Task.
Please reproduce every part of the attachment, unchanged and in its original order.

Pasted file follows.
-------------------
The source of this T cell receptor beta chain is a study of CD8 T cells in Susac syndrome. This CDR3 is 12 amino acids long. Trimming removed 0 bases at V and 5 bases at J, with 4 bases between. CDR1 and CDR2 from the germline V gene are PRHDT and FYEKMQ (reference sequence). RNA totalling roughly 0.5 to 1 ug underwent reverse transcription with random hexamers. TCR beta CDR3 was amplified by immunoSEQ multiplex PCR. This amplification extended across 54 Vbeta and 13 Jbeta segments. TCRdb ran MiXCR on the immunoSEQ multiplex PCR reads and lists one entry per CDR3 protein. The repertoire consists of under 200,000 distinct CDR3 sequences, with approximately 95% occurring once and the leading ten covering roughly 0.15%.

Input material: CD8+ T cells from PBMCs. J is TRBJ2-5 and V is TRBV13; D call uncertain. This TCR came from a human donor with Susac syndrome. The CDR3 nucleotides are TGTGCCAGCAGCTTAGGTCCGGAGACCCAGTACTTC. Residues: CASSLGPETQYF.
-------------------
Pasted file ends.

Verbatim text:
The source of this T cell receptor beta chain is a study of CD8 T cells in Susac syndrome. This CDR3 is 12 amino acids long. Trimming removed 0 bases at V and 5 bases at J, with 4 bases between. CDR1 and CDR2 from the germline V gene are PRHDT and FYEKMQ (reference sequence). RNA totalling roughly 0.5 to 1 ug underwent reverse transcription with random hexamers. TCR beta CDR3 was amplified by immunoSEQ multiplex PCR. This amplification extended across 54 Vbeta and 13 Jbeta segments. TCRdb ran MiXCR on the immunoSEQ multiplex PCR reads and lists one entry per CDR3 protein. The repertoire consists of under 200,000 distinct CDR3 sequences, with approximately 95% occurring once and the leading ten covering roughly 0.15%.

Input material: CD8+ T cells from PBMCs. J is TRBJ2-5 and V is TRBV13; D call uncertain. This TCR came from a human donor with Susac syndrome. The CDR3 nucleotides are TGTGCCAGCAGCTTAGGTCCGGAGACCCAGTACTTC. Residues: CASSLGPETQYF.